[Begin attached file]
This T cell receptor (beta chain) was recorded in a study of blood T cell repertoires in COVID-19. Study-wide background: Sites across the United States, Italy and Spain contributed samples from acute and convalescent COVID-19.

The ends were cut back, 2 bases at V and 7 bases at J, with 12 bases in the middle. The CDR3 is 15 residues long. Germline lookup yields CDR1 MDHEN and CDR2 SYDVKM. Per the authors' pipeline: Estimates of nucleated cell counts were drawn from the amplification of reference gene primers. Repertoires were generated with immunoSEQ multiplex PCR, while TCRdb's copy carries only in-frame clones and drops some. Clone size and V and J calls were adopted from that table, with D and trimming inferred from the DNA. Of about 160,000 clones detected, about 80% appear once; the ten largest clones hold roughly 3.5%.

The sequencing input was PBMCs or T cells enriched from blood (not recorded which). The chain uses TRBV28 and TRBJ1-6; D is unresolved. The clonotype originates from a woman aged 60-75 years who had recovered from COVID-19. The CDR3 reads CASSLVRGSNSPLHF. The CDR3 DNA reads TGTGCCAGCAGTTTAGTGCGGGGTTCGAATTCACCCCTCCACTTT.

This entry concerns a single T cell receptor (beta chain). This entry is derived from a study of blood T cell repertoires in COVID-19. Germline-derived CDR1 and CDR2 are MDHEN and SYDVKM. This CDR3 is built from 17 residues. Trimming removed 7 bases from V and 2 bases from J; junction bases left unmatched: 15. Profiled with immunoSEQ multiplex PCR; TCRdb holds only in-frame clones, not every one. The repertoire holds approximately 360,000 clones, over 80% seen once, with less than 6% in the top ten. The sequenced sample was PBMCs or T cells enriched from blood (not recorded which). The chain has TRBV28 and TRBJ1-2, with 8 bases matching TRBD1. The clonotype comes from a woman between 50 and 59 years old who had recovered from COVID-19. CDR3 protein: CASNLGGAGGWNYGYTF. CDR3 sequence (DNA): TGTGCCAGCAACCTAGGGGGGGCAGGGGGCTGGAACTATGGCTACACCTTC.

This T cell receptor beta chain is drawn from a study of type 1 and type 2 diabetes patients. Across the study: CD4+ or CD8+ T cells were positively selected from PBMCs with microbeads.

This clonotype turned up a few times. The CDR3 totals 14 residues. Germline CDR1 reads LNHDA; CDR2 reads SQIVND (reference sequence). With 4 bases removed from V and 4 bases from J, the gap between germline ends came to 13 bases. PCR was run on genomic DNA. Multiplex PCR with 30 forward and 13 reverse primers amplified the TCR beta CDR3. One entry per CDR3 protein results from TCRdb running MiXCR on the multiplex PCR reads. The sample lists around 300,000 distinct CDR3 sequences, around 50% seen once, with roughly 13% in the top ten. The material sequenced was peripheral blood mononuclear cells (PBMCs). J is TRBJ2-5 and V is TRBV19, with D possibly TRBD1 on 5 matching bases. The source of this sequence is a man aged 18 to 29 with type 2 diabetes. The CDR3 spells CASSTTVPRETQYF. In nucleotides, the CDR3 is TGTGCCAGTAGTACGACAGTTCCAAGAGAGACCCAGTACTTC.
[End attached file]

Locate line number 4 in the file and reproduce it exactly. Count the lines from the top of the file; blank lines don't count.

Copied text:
This entry concerns a single T cell receptor (beta chain). This entry is derived from a study of blood T cell repertoires in COVID-19. Germline-derived CDR1 and CDR2 are MDHEN and SYDVKM. This CDR3 is built from 17 residues. Trimming removed 7 bases from V and 2 bases from J; junction bases left unmatched: 15. Profiled with immunoSEQ multiplex PCR; TCRdb holds only in-frame clones, not every one. The repertoire holds approximately 360,000 clones, over 80% seen once, with less than 6% in the top ten. The sequenced sample was PBMCs or T cells enriched from blood (not recorded which). The chain has TRBV28 and TRBJ1-2, with 8 bases matching TRBD1. The clonotype comes from a woman between 50 and 59 years old who had recovered from COVID-19. CDR3 protein: CASNLGGAGGWNYGYTF. CDR3 sequence (DNA): TGTGCCAGCAACCTAGGGGGGGCAGGGGGCTGGAACTATGGCTACACCTTC.